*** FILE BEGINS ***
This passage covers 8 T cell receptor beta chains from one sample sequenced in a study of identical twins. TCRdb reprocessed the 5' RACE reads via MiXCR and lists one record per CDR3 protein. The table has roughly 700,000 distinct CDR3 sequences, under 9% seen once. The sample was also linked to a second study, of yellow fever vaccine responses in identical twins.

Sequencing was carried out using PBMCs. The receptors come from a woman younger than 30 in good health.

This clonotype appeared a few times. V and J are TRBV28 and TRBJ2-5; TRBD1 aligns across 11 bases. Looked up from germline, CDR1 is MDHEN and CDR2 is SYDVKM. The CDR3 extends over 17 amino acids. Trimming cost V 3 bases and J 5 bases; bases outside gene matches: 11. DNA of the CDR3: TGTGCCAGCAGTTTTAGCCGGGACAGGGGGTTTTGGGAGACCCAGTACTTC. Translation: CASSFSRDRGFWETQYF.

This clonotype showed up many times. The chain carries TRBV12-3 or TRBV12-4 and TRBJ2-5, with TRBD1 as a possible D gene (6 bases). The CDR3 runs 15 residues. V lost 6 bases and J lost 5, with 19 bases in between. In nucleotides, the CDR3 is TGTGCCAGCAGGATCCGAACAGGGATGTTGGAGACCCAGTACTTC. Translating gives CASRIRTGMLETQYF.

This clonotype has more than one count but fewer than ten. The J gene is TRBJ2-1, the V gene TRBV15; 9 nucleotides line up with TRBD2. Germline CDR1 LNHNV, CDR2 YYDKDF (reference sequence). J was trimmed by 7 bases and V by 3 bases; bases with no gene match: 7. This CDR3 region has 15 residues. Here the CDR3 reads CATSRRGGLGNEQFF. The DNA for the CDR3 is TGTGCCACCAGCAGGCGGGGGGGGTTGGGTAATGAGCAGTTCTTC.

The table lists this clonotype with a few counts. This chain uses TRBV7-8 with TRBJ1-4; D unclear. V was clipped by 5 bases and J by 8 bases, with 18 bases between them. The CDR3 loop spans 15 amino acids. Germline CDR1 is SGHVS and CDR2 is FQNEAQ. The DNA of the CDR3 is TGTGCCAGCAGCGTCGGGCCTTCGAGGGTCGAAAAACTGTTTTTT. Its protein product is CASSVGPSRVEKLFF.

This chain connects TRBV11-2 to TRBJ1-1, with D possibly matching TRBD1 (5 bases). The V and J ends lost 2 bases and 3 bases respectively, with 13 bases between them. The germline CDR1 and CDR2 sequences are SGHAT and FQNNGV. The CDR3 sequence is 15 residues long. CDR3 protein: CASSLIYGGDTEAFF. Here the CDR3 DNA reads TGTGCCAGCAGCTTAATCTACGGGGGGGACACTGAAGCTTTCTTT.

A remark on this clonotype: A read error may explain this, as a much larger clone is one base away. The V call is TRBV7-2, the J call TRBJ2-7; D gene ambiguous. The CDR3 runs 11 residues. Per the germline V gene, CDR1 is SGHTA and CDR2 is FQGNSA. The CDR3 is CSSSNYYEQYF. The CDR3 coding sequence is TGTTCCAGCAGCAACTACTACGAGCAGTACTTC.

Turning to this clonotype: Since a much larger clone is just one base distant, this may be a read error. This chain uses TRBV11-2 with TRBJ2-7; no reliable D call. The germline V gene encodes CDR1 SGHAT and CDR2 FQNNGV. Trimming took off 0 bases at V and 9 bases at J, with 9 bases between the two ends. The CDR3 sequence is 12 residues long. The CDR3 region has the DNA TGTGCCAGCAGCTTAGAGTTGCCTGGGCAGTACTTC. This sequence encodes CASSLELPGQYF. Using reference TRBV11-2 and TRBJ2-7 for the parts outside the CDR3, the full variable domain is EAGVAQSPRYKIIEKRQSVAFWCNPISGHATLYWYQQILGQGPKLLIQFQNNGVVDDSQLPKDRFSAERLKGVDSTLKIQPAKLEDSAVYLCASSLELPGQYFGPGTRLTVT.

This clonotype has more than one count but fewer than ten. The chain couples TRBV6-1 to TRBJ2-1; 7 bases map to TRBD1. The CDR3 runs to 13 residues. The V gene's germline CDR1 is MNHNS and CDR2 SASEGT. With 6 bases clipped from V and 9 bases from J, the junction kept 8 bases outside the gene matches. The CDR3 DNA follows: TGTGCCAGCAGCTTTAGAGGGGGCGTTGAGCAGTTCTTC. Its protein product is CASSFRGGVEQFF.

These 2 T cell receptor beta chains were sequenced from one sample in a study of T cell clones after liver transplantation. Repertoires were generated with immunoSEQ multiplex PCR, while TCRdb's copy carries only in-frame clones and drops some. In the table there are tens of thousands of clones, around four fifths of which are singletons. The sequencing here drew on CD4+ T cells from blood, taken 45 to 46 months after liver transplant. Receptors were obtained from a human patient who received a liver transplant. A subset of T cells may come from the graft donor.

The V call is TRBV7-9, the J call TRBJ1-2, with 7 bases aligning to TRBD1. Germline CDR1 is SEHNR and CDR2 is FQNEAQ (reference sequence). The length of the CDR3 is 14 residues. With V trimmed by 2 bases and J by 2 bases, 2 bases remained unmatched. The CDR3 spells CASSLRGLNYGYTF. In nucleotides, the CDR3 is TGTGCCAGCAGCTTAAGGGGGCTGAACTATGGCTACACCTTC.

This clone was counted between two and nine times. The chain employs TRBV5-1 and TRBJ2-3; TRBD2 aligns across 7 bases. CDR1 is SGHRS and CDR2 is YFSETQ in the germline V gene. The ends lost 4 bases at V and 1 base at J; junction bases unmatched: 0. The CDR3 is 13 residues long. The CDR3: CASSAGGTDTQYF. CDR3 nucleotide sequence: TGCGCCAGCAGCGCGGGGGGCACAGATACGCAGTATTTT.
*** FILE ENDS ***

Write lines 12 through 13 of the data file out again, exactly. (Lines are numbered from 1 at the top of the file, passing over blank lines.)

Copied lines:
The V call is TRBV7-9, the J call TRBJ1-2, with 7 bases aligning to TRBD1. Germline CDR1 is SEHNR and CDR2 is FQNEAQ (reference sequence). The length of the CDR3 is 14 residues. With V trimmed by 2 bases and J by 2 bases, 2 bases remained unmatched. The CDR3 spells CASSLRGLNYGYTF. In nucleotides, the CDR3 is TGTGCCAGCAGCTTAAGGGGGCTGAACTATGGCTACACCTTC.

This clone was counted between two and nine times. The chain employs TRBV5-1 and TRBJ2-3; TRBD2 aligns across 7 bases. CDR1 is SGHRS and CDR2 is YFSETQ in the germline V gene. The ends lost 4 bases at V and 1 base at J; junction bases unmatched: 0. The CDR3 is 13 residues long. The CDR3: CASSAGGTDTQYF. CDR3 nucleotide sequence: TGCGCCAGCAGCGCGGGGGGCACAGATACGCAGTATTTT.